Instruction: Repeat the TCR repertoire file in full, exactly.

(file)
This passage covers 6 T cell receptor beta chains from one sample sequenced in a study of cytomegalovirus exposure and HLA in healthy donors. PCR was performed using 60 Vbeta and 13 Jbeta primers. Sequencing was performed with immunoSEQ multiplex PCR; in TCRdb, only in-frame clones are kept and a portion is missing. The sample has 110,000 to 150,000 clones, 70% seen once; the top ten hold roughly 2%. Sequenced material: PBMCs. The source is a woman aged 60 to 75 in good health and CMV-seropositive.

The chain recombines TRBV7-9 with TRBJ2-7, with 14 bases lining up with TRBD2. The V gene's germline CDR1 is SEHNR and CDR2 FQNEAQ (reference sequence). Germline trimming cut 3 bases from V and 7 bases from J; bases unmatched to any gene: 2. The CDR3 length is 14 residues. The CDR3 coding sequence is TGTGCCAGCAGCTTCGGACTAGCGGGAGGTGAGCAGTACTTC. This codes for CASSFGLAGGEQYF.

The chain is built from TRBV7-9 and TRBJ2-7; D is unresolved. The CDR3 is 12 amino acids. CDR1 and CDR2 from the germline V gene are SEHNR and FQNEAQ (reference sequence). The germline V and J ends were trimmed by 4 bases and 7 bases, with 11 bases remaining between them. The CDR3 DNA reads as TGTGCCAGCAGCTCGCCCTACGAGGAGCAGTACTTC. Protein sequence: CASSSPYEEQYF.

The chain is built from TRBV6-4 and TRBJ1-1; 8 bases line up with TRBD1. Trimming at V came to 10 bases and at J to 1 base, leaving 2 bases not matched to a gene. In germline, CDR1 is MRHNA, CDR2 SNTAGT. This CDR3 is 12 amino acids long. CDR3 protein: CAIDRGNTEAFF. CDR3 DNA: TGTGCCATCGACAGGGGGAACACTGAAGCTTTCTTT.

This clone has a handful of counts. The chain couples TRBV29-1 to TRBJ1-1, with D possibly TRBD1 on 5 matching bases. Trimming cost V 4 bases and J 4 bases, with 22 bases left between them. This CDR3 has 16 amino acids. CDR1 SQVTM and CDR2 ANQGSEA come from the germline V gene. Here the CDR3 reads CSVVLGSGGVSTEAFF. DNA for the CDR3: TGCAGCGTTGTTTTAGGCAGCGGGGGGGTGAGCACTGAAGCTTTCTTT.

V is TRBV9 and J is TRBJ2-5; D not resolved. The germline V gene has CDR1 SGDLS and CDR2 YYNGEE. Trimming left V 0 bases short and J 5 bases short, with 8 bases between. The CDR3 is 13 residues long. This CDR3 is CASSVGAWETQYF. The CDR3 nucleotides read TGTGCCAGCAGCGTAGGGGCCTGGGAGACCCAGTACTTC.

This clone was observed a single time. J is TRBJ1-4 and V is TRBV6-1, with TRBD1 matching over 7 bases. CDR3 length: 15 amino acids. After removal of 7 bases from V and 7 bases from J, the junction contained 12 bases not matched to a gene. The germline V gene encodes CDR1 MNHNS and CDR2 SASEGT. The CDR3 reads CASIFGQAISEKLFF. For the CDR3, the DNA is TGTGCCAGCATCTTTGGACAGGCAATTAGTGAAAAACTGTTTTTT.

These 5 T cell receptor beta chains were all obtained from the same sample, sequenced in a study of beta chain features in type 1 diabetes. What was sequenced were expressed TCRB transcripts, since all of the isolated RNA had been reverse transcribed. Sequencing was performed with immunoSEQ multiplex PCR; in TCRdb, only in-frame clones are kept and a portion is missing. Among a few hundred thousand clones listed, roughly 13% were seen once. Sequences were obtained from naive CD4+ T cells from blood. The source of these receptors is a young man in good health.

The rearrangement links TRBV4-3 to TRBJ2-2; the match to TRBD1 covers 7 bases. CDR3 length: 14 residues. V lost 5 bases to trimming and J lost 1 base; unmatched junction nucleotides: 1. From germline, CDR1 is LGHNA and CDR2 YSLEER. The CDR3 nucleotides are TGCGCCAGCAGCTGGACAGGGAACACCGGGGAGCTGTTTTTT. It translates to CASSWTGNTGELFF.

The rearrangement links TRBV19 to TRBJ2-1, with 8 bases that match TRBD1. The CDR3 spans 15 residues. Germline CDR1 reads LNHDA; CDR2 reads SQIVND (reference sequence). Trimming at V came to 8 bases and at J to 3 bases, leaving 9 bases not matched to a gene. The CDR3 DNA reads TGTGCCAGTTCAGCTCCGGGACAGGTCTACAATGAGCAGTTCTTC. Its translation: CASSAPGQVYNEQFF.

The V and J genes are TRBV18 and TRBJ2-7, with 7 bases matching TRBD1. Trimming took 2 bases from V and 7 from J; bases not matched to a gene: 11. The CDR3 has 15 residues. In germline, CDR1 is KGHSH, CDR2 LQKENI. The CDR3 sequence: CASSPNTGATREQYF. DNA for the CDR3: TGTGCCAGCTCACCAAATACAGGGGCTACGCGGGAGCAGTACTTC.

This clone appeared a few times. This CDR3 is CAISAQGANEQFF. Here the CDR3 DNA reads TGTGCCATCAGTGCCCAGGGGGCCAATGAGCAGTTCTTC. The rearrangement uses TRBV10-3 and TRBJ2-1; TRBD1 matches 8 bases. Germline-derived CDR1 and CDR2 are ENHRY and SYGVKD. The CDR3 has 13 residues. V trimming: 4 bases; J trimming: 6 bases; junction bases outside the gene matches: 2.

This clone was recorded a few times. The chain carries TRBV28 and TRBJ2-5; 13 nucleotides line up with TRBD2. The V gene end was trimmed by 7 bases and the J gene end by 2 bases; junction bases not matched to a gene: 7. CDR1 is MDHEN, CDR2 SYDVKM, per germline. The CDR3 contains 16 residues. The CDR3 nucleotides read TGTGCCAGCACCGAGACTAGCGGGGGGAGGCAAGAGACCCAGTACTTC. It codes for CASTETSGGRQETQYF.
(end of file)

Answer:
This passage covers 6 T cell receptor beta chains from one sample sequenced in a study of cytomegalovirus exposure and HLA in healthy donors. PCR was performed using 60 Vbeta and 13 Jbeta primers. Sequencing was performed with immunoSEQ multiplex PCR; in TCRdb, only in-frame clones are kept and a portion is missing. The sample has 110,000 to 150,000 clones, 70% seen once; the top ten hold roughly 2%. Sequenced material: PBMCs. The source is a woman aged 60 to 75 in good health and CMV-seropositive.

The chain recombines TRBV7-9 with TRBJ2-7, with 14 bases lining up with TRBD2. The V gene's germline CDR1 is SEHNR and CDR2 FQNEAQ (reference sequence). Germline trimming cut 3 bases from V and 7 bases from J; bases unmatched to any gene: 2. The CDR3 length is 14 residues. The CDR3 coding sequence is TGTGCCAGCAGCTTCGGACTAGCGGGAGGTGAGCAGTACTTC. This codes for CASSFGLAGGEQYF.

The chain is built from TRBV7-9 and TRBJ2-7; D is unresolved. The CDR3 is 12 amino acids. CDR1 and CDR2 from the germline V gene are SEHNR and FQNEAQ (reference sequence). The germline V and J ends were trimmed by 4 bases and 7 bases, with 11 bases remaining between them. The CDR3 DNA reads as TGTGCCAGCAGCTCGCCCTACGAGGAGCAGTACTTC. Protein sequence: CASSSPYEEQYF.

The chain is built from TRBV6-4 and TRBJ1-1; 8 bases line up with TRBD1. Trimming at V came to 10 bases and at J to 1 base, leaving 2 bases not matched to a gene. In germline, CDR1 is MRHNA, CDR2 SNTAGT. This CDR3 is 12 amino acids long. CDR3 protein: CAIDRGNTEAFF. CDR3 DNA: TGTGCCATCGACAGGGGGAACACTGAAGCTTTCTTT.

This clone has a handful of counts. The chain couples TRBV29-1 to TRBJ1-1, with D possibly TRBD1 on 5 matching bases. Trimming cost V 4 bases and J 4 bases, with 22 bases left between them. This CDR3 has 16 amino acids. CDR1 SQVTM and CDR2 ANQGSEA come from the germline V gene. Here the CDR3 reads CSVVLGSGGVSTEAFF. DNA for the CDR3: TGCAGCGTTGTTTTAGGCAGCGGGGGGGTGAGCACTGAAGCTTTCTTT.

V is TRBV9 and J is TRBJ2-5; D not resolved. The germline V gene has CDR1 SGDLS and CDR2 YYNGEE. Trimming left V 0 bases short and J 5 bases short, with 8 bases between. The CDR3 is 13 residues long. This CDR3 is CASSVGAWETQYF. The CDR3 nucleotides read TGTGCCAGCAGCGTAGGGGCCTGGGAGACCCAGTACTTC.

This clone was observed a single time. J is TRBJ1-4 and V is TRBV6-1, with TRBD1 matching over 7 bases. CDR3 length: 15 amino acids. After removal of 7 bases from V and 7 bases from J, the junction contained 12 bases not matched to a gene. The germline V gene encodes CDR1 MNHNS and CDR2 SASEGT. The CDR3 reads CASIFGQAISEKLFF. For the CDR3, the DNA is TGTGCCAGCATCTTTGGACAGGCAATTAGTGAAAAACTGTTTTTT.

These 5 T cell receptor beta chains were all obtained from the same sample, sequenced in a study of beta chain features in type 1 diabetes. What was sequenced were expressed TCRB transcripts, since all of the isolated RNA had been reverse transcribed. Sequencing was performed with immunoSEQ multiplex PCR; in TCRdb, only in-frame clones are kept and a portion is missing. Among a few hundred thousand clones listed, roughly 13% were seen once. Sequences were obtained from naive CD4+ T cells from blood. The source of these receptors is a young man in good health.

The rearrangement links TRBV4-3 to TRBJ2-2; the match to TRBD1 covers 7 bases. CDR3 length: 14 residues. V lost 5 bases to trimming and J lost 1 base; unmatched junction nucleotides: 1. From germline, CDR1 is LGHNA and CDR2 YSLEER. The CDR3 nucleotides are TGCGCCAGCAGCTGGACAGGGAACACCGGGGAGCTGTTTTTT. It translates to CASSWTGNTGELFF.

The rearrangement links TRBV19 to TRBJ2-1, with 8 bases that match TRBD1. The CDR3 spans 15 residues. Germline CDR1 reads LNHDA; CDR2 reads SQIVND (reference sequence). Trimming at V came to 8 bases and at J to 3 bases, leaving 9 bases not matched to a gene. The CDR3 DNA reads TGTGCCAGTTCAGCTCCGGGACAGGTCTACAATGAGCAGTTCTTC. Its translation: CASSAPGQVYNEQFF.

The V and J genes are TRBV18 and TRBJ2-7, with 7 bases matching TRBD1. Trimming took 2 bases from V and 7 from J; bases not matched to a gene: 11. The CDR3 has 15 residues. In germline, CDR1 is KGHSH, CDR2 LQKENI. The CDR3 sequence: CASSPNTGATREQYF. DNA for the CDR3: TGTGCCAGCTCACCAAATACAGGGGCTACGCGGGAGCAGTACTTC.

This clone appeared a few times. This CDR3 is CAISAQGANEQFF. Here the CDR3 DNA reads TGTGCCATCAGTGCCCAGGGGGCCAATGAGCAGTTCTTC. The rearrangement uses TRBV10-3 and TRBJ2-1; TRBD1 matches 8 bases. Germline-derived CDR1 and CDR2 are ENHRY and SYGVKD. The CDR3 has 13 residues. V trimming: 4 bases; J trimming: 6 bases; junction bases outside the gene matches: 2.

This clone was recorded a few times. The chain carries TRBV28 and TRBJ2-5; 13 nucleotides line up with TRBD2. The V gene end was trimmed by 7 bases and the J gene end by 2 bases; junction bases not matched to a gene: 7. CDR1 is MDHEN, CDR2 SYDVKM, per germline. The CDR3 contains 16 residues. The CDR3 nucleotides read TGTGCCAGCACCGAGACTAGCGGGGGGAGGCAAGAGACCCAGTACTTC. It codes for CASTETSGGRQETQYF.